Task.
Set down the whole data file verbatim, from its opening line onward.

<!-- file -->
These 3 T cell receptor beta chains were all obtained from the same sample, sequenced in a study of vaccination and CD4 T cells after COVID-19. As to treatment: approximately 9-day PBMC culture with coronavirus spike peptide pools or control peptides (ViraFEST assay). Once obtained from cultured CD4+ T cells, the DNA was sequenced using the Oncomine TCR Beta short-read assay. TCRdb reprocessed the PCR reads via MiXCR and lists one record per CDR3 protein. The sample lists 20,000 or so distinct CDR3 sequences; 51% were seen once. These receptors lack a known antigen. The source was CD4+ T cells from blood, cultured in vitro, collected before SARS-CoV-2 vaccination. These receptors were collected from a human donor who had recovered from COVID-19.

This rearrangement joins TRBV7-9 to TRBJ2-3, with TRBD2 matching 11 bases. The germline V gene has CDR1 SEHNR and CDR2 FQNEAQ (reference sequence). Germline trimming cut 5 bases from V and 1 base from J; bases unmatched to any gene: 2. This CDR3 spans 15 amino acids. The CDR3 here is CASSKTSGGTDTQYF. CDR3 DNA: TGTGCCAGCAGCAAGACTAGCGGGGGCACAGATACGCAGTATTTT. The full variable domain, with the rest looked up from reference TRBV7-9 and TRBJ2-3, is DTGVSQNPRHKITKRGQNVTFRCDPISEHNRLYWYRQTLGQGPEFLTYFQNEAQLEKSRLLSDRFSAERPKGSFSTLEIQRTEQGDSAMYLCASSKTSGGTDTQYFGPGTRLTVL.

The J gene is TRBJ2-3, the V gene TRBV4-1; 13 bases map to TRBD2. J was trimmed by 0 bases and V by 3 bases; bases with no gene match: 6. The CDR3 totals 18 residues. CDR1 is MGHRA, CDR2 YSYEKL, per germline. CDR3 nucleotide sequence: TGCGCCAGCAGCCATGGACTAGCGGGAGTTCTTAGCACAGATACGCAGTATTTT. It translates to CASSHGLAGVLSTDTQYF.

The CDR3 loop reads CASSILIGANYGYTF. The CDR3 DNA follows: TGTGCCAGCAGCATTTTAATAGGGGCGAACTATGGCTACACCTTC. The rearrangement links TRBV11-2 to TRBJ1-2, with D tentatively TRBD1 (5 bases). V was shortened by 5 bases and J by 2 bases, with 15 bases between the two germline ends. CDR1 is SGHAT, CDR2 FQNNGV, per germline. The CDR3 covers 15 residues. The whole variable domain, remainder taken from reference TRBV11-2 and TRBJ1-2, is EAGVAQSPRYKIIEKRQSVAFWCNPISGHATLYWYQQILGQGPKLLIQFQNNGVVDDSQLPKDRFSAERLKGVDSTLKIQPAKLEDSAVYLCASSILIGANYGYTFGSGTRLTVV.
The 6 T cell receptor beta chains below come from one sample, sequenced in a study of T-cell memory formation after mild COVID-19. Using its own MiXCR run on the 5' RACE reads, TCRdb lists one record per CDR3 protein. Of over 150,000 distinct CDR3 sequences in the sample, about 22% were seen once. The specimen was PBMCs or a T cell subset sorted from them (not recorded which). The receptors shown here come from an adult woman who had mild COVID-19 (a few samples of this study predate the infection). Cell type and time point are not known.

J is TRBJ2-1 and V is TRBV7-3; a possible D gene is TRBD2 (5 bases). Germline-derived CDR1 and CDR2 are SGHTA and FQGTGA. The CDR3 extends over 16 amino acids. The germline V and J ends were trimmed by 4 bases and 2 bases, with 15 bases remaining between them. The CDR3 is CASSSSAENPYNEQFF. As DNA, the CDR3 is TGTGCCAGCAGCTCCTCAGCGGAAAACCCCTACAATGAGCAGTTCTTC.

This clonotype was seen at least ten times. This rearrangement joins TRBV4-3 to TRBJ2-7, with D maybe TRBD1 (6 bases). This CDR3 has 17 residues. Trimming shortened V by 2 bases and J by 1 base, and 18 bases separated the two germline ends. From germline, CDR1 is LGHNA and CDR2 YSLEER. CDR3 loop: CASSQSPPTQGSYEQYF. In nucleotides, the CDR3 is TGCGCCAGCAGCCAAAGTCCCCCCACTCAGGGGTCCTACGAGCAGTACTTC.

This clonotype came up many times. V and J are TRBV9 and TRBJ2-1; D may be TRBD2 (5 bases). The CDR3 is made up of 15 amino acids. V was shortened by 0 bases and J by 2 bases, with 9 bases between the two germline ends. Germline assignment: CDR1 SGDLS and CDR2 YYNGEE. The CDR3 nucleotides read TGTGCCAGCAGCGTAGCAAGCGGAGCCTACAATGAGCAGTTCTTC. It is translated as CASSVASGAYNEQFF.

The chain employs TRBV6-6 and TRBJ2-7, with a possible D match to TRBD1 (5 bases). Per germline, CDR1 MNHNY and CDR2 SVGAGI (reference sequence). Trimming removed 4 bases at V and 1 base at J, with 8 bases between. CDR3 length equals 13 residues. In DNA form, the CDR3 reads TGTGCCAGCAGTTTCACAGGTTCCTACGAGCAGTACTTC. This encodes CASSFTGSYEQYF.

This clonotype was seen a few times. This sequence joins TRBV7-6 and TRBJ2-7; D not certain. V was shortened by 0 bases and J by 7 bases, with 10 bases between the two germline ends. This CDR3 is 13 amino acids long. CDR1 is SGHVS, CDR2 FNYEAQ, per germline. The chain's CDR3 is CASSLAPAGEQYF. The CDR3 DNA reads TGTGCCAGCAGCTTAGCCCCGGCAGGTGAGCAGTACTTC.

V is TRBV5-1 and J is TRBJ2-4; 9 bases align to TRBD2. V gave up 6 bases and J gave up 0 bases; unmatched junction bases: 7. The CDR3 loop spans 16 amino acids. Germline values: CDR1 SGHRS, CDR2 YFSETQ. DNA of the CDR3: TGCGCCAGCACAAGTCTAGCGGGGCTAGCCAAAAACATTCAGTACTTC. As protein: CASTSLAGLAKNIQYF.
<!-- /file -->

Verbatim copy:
These 3 T cell receptor beta chains were all obtained from the same sample, sequenced in a study of vaccination and CD4 T cells after COVID-19. As to treatment: approximately 9-day PBMC culture with coronavirus spike peptide pools or control peptides (ViraFEST assay). Once obtained from cultured CD4+ T cells, the DNA was sequenced using the Oncomine TCR Beta short-read assay. TCRdb reprocessed the PCR reads via MiXCR and lists one record per CDR3 protein. The sample lists 20,000 or so distinct CDR3 sequences; 51% were seen once. These receptors lack a known antigen. The source was CD4+ T cells from blood, cultured in vitro, collected before SARS-CoV-2 vaccination. These receptors were collected from a human donor who had recovered from COVID-19.

This rearrangement joins TRBV7-9 to TRBJ2-3, with TRBD2 matching 11 bases. The germline V gene has CDR1 SEHNR and CDR2 FQNEAQ (reference sequence). Germline trimming cut 5 bases from V and 1 base from J; bases unmatched to any gene: 2. This CDR3 spans 15 amino acids. The CDR3 here is CASSKTSGGTDTQYF. CDR3 DNA: TGTGCCAGCAGCAAGACTAGCGGGGGCACAGATACGCAGTATTTT. The full variable domain, with the rest looked up from reference TRBV7-9 and TRBJ2-3, is DTGVSQNPRHKITKRGQNVTFRCDPISEHNRLYWYRQTLGQGPEFLTYFQNEAQLEKSRLLSDRFSAERPKGSFSTLEIQRTEQGDSAMYLCASSKTSGGTDTQYFGPGTRLTVL.

The J gene is TRBJ2-3, the V gene TRBV4-1; 13 bases map to TRBD2. J was trimmed by 0 bases and V by 3 bases; bases with no gene match: 6. The CDR3 totals 18 residues. CDR1 is MGHRA, CDR2 YSYEKL, per germline. CDR3 nucleotide sequence: TGCGCCAGCAGCCATGGACTAGCGGGAGTTCTTAGCACAGATACGCAGTATTTT. It translates to CASSHGLAGVLSTDTQYF.

The CDR3 loop reads CASSILIGANYGYTF. The CDR3 DNA follows: TGTGCCAGCAGCATTTTAATAGGGGCGAACTATGGCTACACCTTC. The rearrangement links TRBV11-2 to TRBJ1-2, with D tentatively TRBD1 (5 bases). V was shortened by 5 bases and J by 2 bases, with 15 bases between the two germline ends. CDR1 is SGHAT, CDR2 FQNNGV, per germline. The CDR3 covers 15 residues. The whole variable domain, remainder taken from reference TRBV11-2 and TRBJ1-2, is EAGVAQSPRYKIIEKRQSVAFWCNPISGHATLYWYQQILGQGPKLLIQFQNNGVVDDSQLPKDRFSAERLKGVDSTLKIQPAKLEDSAVYLCASSILIGANYGYTFGSGTRLTVV.
The 6 T cell receptor beta chains below come from one sample, sequenced in a study of T-cell memory formation after mild COVID-19. Using its own MiXCR run on the 5' RACE reads, TCRdb lists one record per CDR3 protein. Of over 150,000 distinct CDR3 sequences in the sample, about 22% were seen once. The specimen was PBMCs or a T cell subset sorted from them (not recorded which). The receptors shown here come from an adult woman who had mild COVID-19 (a few samples of this study predate the infection). Cell type and time point are not known.

J is TRBJ2-1 and V is TRBV7-3; a possible D gene is TRBD2 (5 bases). Germline-derived CDR1 and CDR2 are SGHTA and FQGTGA. The CDR3 extends over 16 amino acids. The germline V and J ends were trimmed by 4 bases and 2 bases, with 15 bases remaining between them. The CDR3 is CASSSSAENPYNEQFF. As DNA, the CDR3 is TGTGCCAGCAGCTCCTCAGCGGAAAACCCCTACAATGAGCAGTTCTTC.

This clonotype was seen at least ten times. This rearrangement joins TRBV4-3 to TRBJ2-7, with D maybe TRBD1 (6 bases). This CDR3 has 17 residues. Trimming shortened V by 2 bases and J by 1 base, and 18 bases separated the two germline ends. From germline, CDR1 is LGHNA and CDR2 YSLEER. CDR3 loop: CASSQSPPTQGSYEQYF. In nucleotides, the CDR3 is TGCGCCAGCAGCCAAAGTCCCCCCACTCAGGGGTCCTACGAGCAGTACTTC.

This clonotype came up many times. V and J are TRBV9 and TRBJ2-1; D may be TRBD2 (5 bases). The CDR3 is made up of 15 amino acids. V was shortened by 0 bases and J by 2 bases, with 9 bases between the two germline ends. Germline assignment: CDR1 SGDLS and CDR2 YYNGEE. The CDR3 nucleotides read TGTGCCAGCAGCGTAGCAAGCGGAGCCTACAATGAGCAGTTCTTC. It is translated as CASSVASGAYNEQFF.

The chain employs TRBV6-6 and TRBJ2-7, with a possible D match to TRBD1 (5 bases). Per germline, CDR1 MNHNY and CDR2 SVGAGI (reference sequence). Trimming removed 4 bases at V and 1 base at J, with 8 bases between. CDR3 length equals 13 residues. In DNA form, the CDR3 reads TGTGCCAGCAGTTTCACAGGTTCCTACGAGCAGTACTTC. This encodes CASSFTGSYEQYF.

This clonotype was seen a few times. This sequence joins TRBV7-6 and TRBJ2-7; D not certain. V was shortened by 0 bases and J by 7 bases, with 10 bases between the two germline ends. This CDR3 is 13 amino acids long. CDR1 is SGHVS, CDR2 FNYEAQ, per germline. The chain's CDR3 is CASSLAPAGEQYF. The CDR3 DNA reads TGTGCCAGCAGCTTAGCCCCGGCAGGTGAGCAGTACTTC.

V is TRBV5-1 and J is TRBJ2-4; 9 bases align to TRBD2. V gave up 6 bases and J gave up 0 bases; unmatched junction bases: 7. The CDR3 loop spans 16 amino acids. Germline values: CDR1 SGHRS, CDR2 YFSETQ. DNA of the CDR3: TGCGCCAGCACAAGTCTAGCGGGGCTAGCCAAAAACATTCAGTACTTC. As protein: CASTSLAGLAKNIQYF.